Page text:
Do you have those things in your life that you do every week, or even every day, without fail? Those things that are so routine, so normal in your life that you don’t even think to talk about? I think we all do. I was talking to some people at work the other day, and I realized that for me, one of those things is meal planning, and that’s something that other people struggle with.
I’ve been a meal planner for as far back as I can remember. In high school, I cooked dinner most nights once my mom went back to work, and I followed my mom’s lead with the plans for the week. In college, I knew to always have staples around for quick meals, but I made a list every week and went to the store to cook my own dinners. Once I graduated, that continued, and to this day, I plan our dinners out every week. To be quite honest, I thought everyone did that… and it turns out I was wrong and they’re all asking me how I do it.
So today, I’m sharing my tips and tricks for successful meal planning – the whole process. People have told me that doing this seems daunting, but I can promise you it makes our lives (and grocery budget) a lot happier. I’ll be concentrating on dinner, since that’s what seems to need the most planning, but you can apply these tips to other meals too.
- Pick a consistent day to meal plan and grocery shop. These should be the same day or right after each other. Because both Chris and I work outside the home, that means meal planning on Friday night or Saturday morning in preparation to grocery shop on Saturday. It also works out logistically – if we want to make a big meal on Saturday or Sunday to have leftovers for the week, we’re able to get everything we need since it’s already planned to go to the store that day. You should be at home while you meal plan – that gives you access to check what you have in the house – the freezer, the pantry, the fridge. Most of our meals incorporate staples that I keep in the house, so it’s important for me to be able to check what we have while I’m planning.
- Have a rotation of meals that work for your family. This could mean SO many things, but for us it means that it’s easy to make, doesn’t take a ton of time, and our daughter will eat it – or at least part of it. We have a good 10 meals that we make often that show up on our meal plan consistently. I try to get a variety – chicken one night, pasta another, fish another, etc – so we don’t get bored.
- Cross check your calendar. When you sit down to meal plan, have your planner or calendar handy so you can see what’s going on for the week ahead. If you have a night out planned already on the calendar, write that into your meal plan. If you know one of you is going to need to stay late at work, plan an easy dinner for that evening.
- Allow yourself grace. You know what? Sometimes you know you’re not going to want to cook. Some nights you’ll get home after a crazy commute and it’s the last thing you want to do, or you know ahead of time that there just won’t be time. There’s nothing wrong with that! As a rule, I do not cook on Fridays – something I get from my mom. After a long workweek, I just want the night off, so we have easy things we can make quickly – scrambled eggs, a sandwich, leftovers. Since I’ve been pregnant, I’ve also planned in one of those nights during the workweek since I’m so tired. We call it “Jump Up” – a term borrowed from my mother-in-law – as in, “jump up and get it yourself!” Right now Chris or I make Abbie’s simple dinner these nights, but as she gets bigger, she’ll be able to make a sandwich herself (and maybe for her little sister too).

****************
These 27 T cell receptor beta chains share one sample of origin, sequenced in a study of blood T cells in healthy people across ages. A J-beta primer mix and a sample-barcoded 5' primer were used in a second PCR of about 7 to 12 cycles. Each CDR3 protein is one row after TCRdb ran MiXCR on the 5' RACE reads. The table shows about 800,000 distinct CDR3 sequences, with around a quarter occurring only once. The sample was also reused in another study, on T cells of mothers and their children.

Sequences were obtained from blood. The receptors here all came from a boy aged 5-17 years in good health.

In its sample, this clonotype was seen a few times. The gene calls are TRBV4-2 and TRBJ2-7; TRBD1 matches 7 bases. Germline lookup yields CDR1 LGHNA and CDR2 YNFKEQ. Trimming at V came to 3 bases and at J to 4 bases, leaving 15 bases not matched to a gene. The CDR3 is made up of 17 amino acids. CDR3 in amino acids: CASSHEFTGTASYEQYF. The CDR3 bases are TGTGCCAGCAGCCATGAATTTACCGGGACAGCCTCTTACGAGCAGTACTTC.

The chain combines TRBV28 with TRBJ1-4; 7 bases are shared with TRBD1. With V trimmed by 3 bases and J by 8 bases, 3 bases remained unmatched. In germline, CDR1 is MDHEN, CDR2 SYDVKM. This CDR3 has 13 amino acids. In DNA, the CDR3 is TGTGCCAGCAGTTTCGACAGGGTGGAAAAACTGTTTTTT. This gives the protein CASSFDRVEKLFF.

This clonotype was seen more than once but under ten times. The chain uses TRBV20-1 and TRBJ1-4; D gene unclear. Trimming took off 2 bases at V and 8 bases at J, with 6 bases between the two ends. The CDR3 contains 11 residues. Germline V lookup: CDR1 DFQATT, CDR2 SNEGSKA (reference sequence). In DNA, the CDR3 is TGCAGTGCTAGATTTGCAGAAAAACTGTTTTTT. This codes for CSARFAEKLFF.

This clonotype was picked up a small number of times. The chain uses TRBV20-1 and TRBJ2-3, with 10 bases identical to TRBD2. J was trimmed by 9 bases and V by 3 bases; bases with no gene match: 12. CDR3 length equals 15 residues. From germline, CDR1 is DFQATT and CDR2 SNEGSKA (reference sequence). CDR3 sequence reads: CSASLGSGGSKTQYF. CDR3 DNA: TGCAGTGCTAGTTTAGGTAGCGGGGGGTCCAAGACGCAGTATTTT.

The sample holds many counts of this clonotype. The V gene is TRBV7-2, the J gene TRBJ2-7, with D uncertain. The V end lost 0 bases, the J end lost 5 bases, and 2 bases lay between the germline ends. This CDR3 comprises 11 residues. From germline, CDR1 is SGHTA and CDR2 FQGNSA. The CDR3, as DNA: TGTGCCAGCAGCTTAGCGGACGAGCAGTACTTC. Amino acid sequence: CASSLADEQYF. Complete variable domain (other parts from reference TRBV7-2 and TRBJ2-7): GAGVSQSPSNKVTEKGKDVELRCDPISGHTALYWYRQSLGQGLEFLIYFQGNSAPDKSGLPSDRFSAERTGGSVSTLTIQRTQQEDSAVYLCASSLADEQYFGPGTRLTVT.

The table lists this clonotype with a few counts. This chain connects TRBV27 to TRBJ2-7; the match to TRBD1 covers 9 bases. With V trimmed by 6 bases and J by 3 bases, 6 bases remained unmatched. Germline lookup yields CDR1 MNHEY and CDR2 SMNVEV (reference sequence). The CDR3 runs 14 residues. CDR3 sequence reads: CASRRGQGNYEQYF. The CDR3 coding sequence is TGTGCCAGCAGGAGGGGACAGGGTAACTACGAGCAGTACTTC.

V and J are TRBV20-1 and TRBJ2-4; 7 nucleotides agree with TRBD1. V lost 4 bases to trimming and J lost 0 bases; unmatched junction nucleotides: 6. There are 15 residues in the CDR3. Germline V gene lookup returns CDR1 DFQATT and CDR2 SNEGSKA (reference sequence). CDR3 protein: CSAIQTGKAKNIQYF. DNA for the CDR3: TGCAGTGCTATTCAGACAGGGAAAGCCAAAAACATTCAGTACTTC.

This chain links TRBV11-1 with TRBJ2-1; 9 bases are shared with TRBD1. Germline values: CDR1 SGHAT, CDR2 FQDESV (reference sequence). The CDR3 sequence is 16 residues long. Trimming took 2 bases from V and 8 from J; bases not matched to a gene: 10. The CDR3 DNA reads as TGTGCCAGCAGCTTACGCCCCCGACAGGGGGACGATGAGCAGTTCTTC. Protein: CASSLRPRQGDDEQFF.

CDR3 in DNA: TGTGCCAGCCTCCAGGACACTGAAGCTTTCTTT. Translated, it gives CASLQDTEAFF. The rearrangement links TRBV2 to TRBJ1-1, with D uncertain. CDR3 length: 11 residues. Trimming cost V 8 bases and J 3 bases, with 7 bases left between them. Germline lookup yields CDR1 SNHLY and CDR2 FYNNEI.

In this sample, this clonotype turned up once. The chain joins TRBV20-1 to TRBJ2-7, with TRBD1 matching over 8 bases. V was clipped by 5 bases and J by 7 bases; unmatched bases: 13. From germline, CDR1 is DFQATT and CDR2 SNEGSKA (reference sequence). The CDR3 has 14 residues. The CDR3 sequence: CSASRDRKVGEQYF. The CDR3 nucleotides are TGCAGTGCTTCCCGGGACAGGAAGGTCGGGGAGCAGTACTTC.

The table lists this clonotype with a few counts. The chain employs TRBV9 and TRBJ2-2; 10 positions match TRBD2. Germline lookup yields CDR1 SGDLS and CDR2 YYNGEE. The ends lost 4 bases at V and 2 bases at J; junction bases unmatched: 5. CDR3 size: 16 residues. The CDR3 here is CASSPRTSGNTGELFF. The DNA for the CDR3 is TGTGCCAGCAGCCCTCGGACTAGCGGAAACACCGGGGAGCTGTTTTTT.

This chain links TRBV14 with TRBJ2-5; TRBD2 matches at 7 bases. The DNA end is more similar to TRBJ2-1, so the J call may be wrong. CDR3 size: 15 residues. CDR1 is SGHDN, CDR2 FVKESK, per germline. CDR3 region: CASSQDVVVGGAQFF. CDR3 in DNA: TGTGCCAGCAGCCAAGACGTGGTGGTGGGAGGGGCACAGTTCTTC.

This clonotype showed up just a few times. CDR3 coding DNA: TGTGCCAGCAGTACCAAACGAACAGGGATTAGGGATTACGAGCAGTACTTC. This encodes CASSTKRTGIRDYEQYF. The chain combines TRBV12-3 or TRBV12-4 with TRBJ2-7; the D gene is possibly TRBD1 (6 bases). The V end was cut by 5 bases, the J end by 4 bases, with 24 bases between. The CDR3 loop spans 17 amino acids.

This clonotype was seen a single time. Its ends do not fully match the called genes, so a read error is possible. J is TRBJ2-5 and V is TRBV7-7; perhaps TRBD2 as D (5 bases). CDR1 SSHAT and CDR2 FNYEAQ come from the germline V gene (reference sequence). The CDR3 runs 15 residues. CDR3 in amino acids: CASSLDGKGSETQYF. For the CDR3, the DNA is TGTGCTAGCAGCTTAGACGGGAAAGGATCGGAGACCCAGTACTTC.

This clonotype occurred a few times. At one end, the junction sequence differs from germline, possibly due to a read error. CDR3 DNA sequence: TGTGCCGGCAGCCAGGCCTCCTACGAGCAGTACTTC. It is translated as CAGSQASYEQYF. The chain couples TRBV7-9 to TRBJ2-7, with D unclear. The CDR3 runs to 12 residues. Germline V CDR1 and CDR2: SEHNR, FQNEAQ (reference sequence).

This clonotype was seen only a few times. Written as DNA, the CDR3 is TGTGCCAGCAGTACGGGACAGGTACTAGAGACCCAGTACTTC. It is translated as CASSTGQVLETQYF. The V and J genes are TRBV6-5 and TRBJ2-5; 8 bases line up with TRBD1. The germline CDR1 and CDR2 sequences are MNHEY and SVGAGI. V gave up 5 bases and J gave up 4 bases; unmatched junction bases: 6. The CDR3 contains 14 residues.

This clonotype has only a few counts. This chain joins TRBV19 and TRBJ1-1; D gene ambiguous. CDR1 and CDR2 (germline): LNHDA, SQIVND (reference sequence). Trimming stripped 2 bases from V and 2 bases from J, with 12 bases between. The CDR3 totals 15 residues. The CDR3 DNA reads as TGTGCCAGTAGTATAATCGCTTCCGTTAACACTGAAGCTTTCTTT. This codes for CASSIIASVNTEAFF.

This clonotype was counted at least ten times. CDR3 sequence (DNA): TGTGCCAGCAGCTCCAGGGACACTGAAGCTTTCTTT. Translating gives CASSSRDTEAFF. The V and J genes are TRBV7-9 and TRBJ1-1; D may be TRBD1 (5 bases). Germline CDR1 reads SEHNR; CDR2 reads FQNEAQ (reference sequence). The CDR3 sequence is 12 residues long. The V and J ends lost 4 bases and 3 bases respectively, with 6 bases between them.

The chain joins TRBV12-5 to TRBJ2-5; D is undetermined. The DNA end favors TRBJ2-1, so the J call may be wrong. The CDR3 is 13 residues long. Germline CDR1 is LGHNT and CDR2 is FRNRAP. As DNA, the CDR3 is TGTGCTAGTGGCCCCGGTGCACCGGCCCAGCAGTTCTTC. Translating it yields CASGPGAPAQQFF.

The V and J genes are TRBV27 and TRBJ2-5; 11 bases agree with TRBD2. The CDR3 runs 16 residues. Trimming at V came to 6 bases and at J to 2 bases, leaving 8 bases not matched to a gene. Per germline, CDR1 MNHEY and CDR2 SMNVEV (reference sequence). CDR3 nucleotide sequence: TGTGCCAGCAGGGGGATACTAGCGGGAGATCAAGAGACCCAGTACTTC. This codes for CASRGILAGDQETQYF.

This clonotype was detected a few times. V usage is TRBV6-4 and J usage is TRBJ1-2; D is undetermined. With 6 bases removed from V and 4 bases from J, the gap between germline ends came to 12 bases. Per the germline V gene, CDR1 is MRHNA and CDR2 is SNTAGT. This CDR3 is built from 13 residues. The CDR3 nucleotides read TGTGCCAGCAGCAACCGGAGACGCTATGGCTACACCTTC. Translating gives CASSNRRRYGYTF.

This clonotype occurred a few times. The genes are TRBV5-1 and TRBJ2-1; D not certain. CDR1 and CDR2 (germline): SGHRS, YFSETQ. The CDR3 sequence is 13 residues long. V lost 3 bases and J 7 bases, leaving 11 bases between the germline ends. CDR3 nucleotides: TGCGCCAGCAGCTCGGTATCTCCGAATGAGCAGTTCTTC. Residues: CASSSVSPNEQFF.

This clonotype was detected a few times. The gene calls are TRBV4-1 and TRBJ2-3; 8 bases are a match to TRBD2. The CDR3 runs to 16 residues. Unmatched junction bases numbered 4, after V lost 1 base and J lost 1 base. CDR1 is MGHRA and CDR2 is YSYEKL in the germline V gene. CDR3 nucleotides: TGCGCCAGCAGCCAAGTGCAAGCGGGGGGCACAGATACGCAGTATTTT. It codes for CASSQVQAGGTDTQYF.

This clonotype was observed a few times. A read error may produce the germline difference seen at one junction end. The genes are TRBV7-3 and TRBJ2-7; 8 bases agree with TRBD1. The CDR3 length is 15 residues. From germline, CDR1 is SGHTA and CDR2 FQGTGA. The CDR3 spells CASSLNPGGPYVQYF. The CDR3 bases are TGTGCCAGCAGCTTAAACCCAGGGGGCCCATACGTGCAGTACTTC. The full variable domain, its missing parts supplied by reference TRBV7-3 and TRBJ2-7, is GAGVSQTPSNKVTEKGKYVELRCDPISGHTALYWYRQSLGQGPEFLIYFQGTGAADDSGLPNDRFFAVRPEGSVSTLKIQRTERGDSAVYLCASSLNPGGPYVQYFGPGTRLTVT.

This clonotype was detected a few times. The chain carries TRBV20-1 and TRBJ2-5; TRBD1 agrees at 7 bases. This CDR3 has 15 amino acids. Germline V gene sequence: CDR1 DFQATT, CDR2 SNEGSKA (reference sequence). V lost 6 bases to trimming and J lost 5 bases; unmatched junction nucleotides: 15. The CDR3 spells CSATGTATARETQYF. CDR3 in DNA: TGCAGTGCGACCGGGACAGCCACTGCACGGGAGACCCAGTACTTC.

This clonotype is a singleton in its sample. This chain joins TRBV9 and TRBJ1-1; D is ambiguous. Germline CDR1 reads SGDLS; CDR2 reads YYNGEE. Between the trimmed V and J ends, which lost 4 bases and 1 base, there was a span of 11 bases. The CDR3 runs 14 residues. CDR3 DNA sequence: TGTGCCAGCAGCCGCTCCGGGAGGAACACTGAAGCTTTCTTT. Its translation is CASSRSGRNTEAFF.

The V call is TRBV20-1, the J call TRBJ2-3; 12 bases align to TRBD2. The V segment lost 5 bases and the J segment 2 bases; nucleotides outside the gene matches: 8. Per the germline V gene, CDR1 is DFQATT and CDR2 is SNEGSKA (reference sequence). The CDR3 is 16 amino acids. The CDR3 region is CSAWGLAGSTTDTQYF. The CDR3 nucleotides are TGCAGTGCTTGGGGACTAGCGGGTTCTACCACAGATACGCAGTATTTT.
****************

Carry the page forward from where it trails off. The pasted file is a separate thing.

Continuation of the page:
- Plan to try any new recipes on a day you’ll have extra time. This is related to the above, but so, so important. We all get bored. We all want to try new recipes and meals we find on Pinterest, in magazines, and in cookbooks (I’m famous for my crazy cookbook collection – I have over 250 at last count). There have been countless times that a new recipe has become a family favorite, and I love trying to find those – but trying a new recipe takes time. During the week, we’re crunched for it, so all new recipes get tried on weekends. Pick days that you’ll have extra time for those new recipes so you’re not stressed if something goes wrong.
- Display your plan. We have a large chalkboard decal on the wall just outside our kitchen that displays the plan for the week. In addition, I write out the plan for the week in my planner, sometimes adding ideas in for the following week before I actually meal plan. Having it on the chalkboard makes it accessible to all of us – Chris can glance at it and know what we’re having, what he can help with, and have an idea of how long it will take. It’s a great visual to remember to take any meat I need to out of the freezer – I just glance at it the day before to make sure it has plenty of time to defrost in the fridge.
- Allow for flexibility. Things are going to go wrong in your week. Things are going to change, events may come up, you forget to do the prep work, kids get sick – life happens. Make sure your meal plan allows for it. Most things will keep in the fridge an extra day if you need them to. Keep a box of pasta and sandwich items on hand for those crazy days. Allow the plan to change as needed to fit your family!
So, those are my main tips, but let me ask – would you want to see my meal plan every week? A while back I used to share it every week, but haven’t in ages. Do you need dinner ideas and want to know what we eat? Let me know in the comments!